. Critical realism is a frequently mentioned, but not very well-known, late nineteenth-/early twentieth-century philosophical tradition. Having its roots in Kantian epistemology, critical realism is best characterized as a revisionist approach toward the original Kantian doctrine. Its most outstanding thesis is the idea that Kantian things-in-themselves are knowable. This idea was—at least implicitly—suggested by thinkers such as Alois Riehl, Wilhelm Wundt, and Oswald Külpe. Interestingly enough, the philosophical position of the early Moritz Schlick stands in the critical realist tradition as (...) well. As will be outlined in the course of this paper, both Schlick’s magnum opus General Theory of Knowledge (1918) and his seminal Space and Time in Contemporary Physics (1917) are based on the assumption that the objects of science are relations and that relations have the status of Kantian things-in-themselves. By way of conclusion, I shall point out that this— more or less directly—leads to the current debate over ‘structural’ realism. (shrink)
Structure is the connecting link between the early epistemologies of Cassirer, Schlick, and Carnap. However, there are important programmatic differences among Cassirer’s, Schlick’s, and Carnap’s articulations of the structuralistic point of view. Whereas Cassirer hoped to argue in favor of an ‚idealist‘ and Schlick in favor of a ‚realist‘ conception of structure, Carnap thought it possible to remain neutral in this respect. I will argue that Carnap’s approach, though at first sight promising, was doomed to failure precisely because of its (...) base in ‚neutralism‘. In order to distinguish mathematical from physical structures, a certain form of realism is necessarily required. (shrink)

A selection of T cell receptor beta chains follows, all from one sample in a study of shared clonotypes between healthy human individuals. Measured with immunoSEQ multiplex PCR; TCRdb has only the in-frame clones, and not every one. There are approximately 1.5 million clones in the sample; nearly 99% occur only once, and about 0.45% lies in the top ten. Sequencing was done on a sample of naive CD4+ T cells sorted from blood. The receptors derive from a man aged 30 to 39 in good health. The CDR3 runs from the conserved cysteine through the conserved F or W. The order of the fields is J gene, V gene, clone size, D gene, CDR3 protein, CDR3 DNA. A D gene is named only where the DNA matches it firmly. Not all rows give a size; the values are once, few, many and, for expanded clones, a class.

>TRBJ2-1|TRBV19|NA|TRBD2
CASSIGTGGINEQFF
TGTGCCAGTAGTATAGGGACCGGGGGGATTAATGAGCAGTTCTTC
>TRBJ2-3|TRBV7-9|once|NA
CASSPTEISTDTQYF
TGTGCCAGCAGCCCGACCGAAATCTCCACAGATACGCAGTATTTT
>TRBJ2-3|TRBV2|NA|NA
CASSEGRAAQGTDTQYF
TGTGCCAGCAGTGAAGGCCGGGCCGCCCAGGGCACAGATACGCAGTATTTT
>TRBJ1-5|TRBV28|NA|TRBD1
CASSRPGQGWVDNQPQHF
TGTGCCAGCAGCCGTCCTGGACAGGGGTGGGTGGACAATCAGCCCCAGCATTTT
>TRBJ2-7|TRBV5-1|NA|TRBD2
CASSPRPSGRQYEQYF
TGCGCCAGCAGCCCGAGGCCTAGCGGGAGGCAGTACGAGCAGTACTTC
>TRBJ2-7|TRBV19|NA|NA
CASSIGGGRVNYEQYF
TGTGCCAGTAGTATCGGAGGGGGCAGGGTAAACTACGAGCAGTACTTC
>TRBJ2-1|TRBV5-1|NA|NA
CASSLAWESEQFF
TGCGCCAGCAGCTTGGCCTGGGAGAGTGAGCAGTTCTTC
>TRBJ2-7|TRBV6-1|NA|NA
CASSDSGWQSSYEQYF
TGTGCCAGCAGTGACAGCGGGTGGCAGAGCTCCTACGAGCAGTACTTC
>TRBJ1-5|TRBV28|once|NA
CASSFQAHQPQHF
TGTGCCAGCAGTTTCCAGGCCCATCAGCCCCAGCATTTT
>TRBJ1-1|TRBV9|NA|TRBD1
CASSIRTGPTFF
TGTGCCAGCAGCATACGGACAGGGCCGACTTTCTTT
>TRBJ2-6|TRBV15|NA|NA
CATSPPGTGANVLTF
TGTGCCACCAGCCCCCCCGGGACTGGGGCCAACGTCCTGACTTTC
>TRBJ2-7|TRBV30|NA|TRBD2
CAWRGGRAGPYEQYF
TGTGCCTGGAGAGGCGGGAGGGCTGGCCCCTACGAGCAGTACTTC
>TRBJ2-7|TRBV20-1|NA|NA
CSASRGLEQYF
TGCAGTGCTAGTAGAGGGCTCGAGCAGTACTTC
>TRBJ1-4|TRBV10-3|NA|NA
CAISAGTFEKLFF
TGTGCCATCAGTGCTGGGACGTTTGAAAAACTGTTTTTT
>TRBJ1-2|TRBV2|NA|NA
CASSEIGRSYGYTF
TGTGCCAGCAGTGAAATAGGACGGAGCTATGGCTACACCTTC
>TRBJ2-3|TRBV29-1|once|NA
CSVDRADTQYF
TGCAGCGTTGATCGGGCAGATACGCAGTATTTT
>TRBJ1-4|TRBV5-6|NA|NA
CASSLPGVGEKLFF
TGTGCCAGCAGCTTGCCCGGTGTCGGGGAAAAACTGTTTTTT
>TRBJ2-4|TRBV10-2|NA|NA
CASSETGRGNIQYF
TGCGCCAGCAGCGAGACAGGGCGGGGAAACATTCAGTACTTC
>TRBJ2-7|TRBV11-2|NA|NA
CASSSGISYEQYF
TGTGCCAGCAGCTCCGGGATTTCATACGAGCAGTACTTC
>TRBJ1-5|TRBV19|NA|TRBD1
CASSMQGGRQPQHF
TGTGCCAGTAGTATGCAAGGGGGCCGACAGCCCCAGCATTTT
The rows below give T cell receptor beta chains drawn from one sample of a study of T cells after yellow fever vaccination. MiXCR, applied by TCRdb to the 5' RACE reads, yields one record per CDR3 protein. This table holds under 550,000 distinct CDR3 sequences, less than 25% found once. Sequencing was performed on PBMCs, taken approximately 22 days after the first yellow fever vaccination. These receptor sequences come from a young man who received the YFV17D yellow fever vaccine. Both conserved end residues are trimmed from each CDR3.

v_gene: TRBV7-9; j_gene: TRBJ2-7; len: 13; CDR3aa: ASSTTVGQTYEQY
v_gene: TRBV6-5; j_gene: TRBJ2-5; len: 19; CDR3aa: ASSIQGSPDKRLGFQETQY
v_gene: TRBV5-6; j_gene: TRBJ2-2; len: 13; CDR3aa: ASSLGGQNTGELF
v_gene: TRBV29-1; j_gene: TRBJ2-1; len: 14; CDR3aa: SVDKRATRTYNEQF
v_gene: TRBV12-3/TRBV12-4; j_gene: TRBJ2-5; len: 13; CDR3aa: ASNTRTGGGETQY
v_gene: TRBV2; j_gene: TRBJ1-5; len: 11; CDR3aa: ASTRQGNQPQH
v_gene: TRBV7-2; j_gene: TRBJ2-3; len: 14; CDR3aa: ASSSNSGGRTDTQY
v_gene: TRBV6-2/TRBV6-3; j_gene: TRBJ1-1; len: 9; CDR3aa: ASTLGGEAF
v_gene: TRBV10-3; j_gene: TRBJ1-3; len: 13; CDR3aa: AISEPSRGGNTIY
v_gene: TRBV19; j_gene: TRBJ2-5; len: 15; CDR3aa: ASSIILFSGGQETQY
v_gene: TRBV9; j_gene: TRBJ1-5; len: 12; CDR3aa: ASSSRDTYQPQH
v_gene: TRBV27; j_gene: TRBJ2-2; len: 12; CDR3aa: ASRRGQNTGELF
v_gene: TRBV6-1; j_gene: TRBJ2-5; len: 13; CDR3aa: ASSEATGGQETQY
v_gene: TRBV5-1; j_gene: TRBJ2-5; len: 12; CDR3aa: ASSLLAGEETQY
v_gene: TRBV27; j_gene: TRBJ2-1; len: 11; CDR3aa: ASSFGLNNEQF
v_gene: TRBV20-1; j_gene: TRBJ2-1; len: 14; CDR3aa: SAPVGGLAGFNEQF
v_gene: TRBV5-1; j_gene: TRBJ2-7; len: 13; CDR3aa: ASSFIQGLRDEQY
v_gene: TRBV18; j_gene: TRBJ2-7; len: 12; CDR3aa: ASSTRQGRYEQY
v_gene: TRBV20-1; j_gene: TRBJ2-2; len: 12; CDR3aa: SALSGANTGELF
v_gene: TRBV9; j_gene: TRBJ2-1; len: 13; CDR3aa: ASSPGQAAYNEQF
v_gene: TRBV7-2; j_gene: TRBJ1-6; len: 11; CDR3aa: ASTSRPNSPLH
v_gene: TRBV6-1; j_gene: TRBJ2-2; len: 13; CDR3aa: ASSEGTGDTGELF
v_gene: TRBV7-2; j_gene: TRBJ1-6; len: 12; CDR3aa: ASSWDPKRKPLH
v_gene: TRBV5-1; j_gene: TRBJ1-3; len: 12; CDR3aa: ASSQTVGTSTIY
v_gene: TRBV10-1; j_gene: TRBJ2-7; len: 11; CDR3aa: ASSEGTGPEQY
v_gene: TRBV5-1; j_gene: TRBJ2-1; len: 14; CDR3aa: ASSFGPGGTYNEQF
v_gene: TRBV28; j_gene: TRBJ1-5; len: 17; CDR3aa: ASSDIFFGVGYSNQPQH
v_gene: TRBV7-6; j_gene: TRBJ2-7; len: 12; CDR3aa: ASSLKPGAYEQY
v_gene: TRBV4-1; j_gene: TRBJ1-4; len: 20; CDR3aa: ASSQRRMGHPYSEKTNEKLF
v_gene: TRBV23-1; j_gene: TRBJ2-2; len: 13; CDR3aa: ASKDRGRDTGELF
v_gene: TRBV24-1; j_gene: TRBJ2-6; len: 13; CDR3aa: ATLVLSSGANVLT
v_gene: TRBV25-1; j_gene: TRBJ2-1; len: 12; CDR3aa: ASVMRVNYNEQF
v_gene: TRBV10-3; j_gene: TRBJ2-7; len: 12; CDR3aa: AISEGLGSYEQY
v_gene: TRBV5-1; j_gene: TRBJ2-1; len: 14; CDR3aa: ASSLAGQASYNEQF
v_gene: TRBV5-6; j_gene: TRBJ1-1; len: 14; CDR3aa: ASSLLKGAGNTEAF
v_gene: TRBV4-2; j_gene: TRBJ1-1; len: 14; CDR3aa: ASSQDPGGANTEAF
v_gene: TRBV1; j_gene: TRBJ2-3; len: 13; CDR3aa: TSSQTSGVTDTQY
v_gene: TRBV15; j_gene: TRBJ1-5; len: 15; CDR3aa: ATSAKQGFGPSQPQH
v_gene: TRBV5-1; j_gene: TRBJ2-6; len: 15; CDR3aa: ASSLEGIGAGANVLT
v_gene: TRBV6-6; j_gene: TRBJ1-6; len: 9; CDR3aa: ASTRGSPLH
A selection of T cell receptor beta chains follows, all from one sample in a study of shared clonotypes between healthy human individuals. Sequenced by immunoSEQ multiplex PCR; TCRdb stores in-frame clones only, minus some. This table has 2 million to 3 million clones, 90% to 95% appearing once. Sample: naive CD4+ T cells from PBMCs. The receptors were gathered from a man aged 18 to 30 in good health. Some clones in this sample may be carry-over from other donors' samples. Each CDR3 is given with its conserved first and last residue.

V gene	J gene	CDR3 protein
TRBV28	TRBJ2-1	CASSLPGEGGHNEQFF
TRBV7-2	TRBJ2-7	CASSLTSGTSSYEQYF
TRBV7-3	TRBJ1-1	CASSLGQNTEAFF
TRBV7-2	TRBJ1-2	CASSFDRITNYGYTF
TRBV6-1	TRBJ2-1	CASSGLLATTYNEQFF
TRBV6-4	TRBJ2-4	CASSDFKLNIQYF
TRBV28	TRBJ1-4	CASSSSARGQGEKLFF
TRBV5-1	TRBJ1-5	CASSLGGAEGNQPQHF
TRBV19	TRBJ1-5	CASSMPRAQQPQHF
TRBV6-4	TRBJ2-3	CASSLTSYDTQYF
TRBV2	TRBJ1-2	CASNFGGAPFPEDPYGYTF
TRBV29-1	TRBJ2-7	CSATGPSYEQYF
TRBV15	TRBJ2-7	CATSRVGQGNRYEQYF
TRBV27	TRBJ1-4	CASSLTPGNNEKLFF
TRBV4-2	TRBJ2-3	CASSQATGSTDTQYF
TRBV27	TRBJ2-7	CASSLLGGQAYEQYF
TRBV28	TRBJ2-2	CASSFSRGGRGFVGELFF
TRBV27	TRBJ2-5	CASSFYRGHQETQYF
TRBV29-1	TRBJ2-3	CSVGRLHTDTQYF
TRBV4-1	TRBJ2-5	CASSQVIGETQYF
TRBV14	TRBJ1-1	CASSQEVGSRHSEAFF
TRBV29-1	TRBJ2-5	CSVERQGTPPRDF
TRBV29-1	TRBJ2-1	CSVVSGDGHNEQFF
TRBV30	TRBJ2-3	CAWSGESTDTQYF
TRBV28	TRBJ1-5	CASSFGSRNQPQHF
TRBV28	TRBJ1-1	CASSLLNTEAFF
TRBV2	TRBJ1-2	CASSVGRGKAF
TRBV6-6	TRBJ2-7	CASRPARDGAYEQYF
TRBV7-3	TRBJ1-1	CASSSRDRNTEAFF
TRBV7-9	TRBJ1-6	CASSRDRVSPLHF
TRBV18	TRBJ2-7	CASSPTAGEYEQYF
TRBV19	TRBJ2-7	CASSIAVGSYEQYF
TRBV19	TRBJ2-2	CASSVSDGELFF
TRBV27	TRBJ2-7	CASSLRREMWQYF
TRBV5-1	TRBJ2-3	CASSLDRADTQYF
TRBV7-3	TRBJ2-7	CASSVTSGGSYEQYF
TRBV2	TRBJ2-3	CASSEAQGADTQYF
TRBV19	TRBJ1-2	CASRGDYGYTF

Helmholtz's theory of space had significant impact on Schlick's early ?critical realist? point of view. However, it will be argued in this paper that Schlick's appropriation of Helmholtz's ideas eventually lead to a rather radical transformation of the original Helmholtzian position.
Eino Kaila's thought occupies a curious position within the logical empiricist movement. Along with Hans Reichenbach, Herbert Feigl, and the early Moritz Schlick, Kaila advocates a realist approach towards science and the project of a “scientific world conception”. This realist approach was chiefly directed at both Kantianism and Poincaréan conventionalism. The case in point was the theory of measurement. According to Kaila, the foundations of physical reality are characterized by the existence of invariant systems of relations, which he called structures. (...) In a certain sense, these invariant structures, he maintained, are constituted in the act of measuring. By “constitution”, however, Kaila meant neither the dependency of the objects of measurement on a priori concepts (or Kantian categories) nor their being effected by conventional stipulations in a Poincaréan sense. He held that invariant structures are, quite literally, real: they exist prior to and independently of our theoretical capacity. By executing measurements, invariant structures are detected and objectively determinable by laws of nature. (shrink)